"We hand-picked every single song played that night, and we didn't hold back from playing exactly what we wanted (a mix of rock, metal, goth, industrial, electronic, '80s, and more). For instance, we played Nine Inch Nails, Type O Negative, and H.I.M. songs." Charming. Now, they're both hungry and are nursing headaches.

All this would have made some sense, if done with some panache: I saw in my mind's eye Helena Bonham Carter in widow's weeds and a groom like a contemporary H.P. Lovecraft, sweeping up a lovely Gothic chapel to lugubrious organ music. Indeed, you don't need much to make any church of a certain era completely in touch with a deliciously Gothy sensibility, making fun with, not at religion. (I suggest the 1928 Book of Common Prayer...)

Instead, they looked -- so completely uptight, Park Slope, Bobo ordinary I wondered why they even bothered. The dress was understated enough to look day-into-evening, the groom was wearing a business suit, the surrounds an open, airy penthouse in Chicago. The whole thing looked and sounded like a mess -- if she'd played it straight, wordlessly slipping into his arms as the band played a spectral waltz...if she'd prepared a whole banquet for everyone else, abstemiously eating a bowl of gruel while acting fragile and weak...if she'd delicately scented the hall with embalming fluid and raw pork...Instead, she apparently managed to make both families feel uneasy while being penned up with free weak liquor. Double bad idea, indeed!

It’s often been said that the mind works in mysterious ways and while I’m certainly no expert on the subject I can probably vouch for its accuracy.

I don’t think I’ve thought about him in years and even if I did it was probably only fleeting in nature. The subject usually popped into my head only when someone else was telling a tale of misery and woe and this was the only way I could commiserate with them. Even then, the story was told only in snippets and blurbs and without some of the more gory details. After all, I wasn’t there to compare notes with somebody else’s sorrow. I was there to offer a soothing ear and maybe a word or two of compassion.

New Year’s Day was different though. I hadn’t gone out the night before and had no plans on leaving the house. Even though the weather was cold my spirits were warm and the thought of throwing some pork and sauerkraut in the crock pot and curling up with a “sortabiography” (his term, not mine although I like it) of George Carlin sounded pretty good. In addition, there was a whole slate of college football bowl games I could choose from if I got bored with the book.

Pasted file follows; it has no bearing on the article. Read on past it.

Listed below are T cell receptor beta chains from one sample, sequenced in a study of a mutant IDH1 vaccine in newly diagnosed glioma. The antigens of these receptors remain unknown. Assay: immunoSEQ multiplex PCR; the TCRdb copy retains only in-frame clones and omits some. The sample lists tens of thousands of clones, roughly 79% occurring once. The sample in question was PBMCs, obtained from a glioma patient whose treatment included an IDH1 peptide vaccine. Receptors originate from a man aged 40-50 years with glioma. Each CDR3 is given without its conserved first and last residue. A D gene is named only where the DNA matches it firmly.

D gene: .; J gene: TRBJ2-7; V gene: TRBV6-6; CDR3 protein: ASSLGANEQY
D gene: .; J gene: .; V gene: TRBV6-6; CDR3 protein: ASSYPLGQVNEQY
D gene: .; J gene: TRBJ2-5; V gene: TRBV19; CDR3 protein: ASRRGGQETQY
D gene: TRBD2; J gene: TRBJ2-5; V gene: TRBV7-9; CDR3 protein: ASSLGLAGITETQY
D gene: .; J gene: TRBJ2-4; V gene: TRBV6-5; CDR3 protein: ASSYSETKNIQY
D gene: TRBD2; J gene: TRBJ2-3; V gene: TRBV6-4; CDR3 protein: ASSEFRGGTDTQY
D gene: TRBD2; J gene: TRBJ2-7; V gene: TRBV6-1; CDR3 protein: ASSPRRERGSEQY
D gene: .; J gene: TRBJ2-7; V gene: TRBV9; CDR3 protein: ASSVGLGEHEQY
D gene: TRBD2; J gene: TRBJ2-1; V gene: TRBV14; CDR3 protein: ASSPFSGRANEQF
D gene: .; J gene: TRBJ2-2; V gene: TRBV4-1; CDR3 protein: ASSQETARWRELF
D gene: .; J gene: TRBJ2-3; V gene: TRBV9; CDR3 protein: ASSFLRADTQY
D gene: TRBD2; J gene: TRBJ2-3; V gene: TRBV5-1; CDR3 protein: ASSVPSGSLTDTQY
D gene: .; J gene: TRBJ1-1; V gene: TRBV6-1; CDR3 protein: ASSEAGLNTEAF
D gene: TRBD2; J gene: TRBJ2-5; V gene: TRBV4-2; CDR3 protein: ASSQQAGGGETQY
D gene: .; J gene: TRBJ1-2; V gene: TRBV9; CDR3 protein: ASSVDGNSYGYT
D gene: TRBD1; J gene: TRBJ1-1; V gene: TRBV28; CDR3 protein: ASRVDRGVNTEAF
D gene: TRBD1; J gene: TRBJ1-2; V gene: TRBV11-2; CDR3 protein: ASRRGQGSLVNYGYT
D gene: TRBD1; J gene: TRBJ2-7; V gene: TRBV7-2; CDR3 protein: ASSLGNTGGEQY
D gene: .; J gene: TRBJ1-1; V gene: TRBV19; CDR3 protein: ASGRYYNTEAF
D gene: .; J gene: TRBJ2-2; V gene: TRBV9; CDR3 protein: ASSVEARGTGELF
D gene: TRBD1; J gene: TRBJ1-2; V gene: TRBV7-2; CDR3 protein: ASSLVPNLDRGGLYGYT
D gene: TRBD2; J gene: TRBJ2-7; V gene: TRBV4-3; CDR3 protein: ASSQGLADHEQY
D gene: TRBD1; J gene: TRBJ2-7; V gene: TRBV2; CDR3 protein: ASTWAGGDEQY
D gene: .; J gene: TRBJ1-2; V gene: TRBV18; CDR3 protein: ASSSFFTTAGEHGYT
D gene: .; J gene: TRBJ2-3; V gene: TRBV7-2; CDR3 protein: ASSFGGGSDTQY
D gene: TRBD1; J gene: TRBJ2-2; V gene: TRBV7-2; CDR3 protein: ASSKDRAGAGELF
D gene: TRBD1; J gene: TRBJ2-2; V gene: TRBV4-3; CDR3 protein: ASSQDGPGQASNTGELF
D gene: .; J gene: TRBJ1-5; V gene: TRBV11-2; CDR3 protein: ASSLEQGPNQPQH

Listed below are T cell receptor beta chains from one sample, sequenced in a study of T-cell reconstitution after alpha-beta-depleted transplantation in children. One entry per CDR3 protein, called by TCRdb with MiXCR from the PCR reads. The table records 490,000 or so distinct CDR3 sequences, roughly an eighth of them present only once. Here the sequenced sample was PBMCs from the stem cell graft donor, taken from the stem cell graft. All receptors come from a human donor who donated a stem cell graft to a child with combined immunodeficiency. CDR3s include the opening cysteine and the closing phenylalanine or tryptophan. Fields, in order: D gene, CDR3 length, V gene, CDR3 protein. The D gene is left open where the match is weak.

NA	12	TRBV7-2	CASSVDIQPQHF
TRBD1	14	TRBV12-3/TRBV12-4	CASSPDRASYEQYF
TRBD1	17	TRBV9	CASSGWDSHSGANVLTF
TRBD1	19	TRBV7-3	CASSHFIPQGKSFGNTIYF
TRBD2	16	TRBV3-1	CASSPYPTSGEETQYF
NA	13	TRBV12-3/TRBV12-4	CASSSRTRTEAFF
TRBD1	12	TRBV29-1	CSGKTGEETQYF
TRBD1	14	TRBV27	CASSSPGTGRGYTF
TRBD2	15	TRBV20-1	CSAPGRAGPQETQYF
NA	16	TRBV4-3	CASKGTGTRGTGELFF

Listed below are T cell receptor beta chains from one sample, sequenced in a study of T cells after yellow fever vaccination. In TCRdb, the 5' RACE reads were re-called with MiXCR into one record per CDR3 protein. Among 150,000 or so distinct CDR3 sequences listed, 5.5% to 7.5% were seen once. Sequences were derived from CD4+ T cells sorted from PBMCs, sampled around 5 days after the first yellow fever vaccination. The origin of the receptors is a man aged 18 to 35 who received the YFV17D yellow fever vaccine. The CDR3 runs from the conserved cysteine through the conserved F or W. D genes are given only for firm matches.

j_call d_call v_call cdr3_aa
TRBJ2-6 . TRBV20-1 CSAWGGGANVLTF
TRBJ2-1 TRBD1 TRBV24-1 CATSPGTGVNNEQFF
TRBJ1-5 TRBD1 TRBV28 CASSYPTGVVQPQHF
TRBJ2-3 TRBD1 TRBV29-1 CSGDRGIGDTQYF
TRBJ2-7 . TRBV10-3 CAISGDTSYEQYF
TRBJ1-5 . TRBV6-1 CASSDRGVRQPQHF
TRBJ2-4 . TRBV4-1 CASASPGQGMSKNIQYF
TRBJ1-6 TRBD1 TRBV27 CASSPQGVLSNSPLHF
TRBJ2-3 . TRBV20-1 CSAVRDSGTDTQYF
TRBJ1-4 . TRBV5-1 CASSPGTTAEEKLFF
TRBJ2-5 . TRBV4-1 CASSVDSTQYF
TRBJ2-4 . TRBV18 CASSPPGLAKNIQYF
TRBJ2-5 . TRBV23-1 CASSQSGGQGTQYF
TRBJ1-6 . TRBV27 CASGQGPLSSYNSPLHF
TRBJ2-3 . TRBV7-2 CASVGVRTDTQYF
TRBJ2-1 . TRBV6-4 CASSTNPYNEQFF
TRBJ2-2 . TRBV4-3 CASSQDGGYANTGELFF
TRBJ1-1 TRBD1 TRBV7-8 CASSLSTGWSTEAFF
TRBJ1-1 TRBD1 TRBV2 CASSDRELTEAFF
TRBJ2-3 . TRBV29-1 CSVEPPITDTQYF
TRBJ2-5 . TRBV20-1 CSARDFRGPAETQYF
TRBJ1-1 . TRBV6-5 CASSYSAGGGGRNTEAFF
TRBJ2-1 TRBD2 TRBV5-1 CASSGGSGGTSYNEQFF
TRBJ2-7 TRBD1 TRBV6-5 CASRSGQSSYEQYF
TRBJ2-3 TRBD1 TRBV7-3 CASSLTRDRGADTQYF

About a hundred pages in I had this sort of nagging feeling come over me. Something was missing but I couldn’t quite put my finger on it. I went over my mental checklist just be sure I hadn’t forgotten to call anybody and wish them a Happy New Years or anything else I might have done or not have done to offend my friends and family. Nope, all was good on that front but still, the nagging feeling wouldn’t go away.

I got to a chapter in the book where Carlin starts talking and reminiscing about his older brother and that’s when the light dawned on me.

Had he lived, my brother would have turned sixty seven on New Year’s Day.

I won’t go into all the thoughts and “might have beens” that crossed my mind for the next couple of hours. I couldn’t really concentrate on the book anymore and the football games were just white noise to me as I sat back in my recliner and thought about the past. Maybe it was only for a couple of minutes but it seemed like hours before I drifted off to sleep and awoke later to the smell of the pork and sauerkraut.

No matter how many years in-between, I guess the past never really does go away.

I don’t know whether to be scared or comforted by that. Probably a little of both.

So brother, if you can hear me and sorry it’s taken so long to say this but just remember, Happy Birthday From Planet Motherfucker.

I've never once, in my entire life, made a New Year's Resolution.

I once had a boss whose boss was kind of a bully.  He was a large man, swarthy, and about as wide as tall.  But he'd have been big even if he weren't overweight.  He was built like one of the dwarves in Lord of the Rings, only taller.  He had a very commanding and intimidating presence about him.  Of course, it is easy to be intimidating when you have the power of position over other people like that, but in all fairness, I think everyone found him intimidating including his peers and his superiors.

One time three of us were sitting around a table in the cafeteria: my boss his boss and me.  It was right after the New Year and someone brought up resolutions.  I don't remember what my boss said about it but his boss indicated he'd made a resolution to lose weight.  He then asked me what resolution I made.  I told him I didn't make any resolutions. His response was, "perfect the way your are, eh?".

I had to put up with that kind of crap from him all the time.  The odd part was that he liked me.  I'd hate to have been on his naughty list.  The funny part was he couldn't figure out why I didn't like him.  It's not that I made any overt signals that I didn't like him.  I just pretty much avoided him if I could.  He once asked my wife at an office social event to shed light on the subject, but she couldn't (or wouldn't) help him.

Luckily, before long, another reorganization came along and I was no longer in this man's chain of command.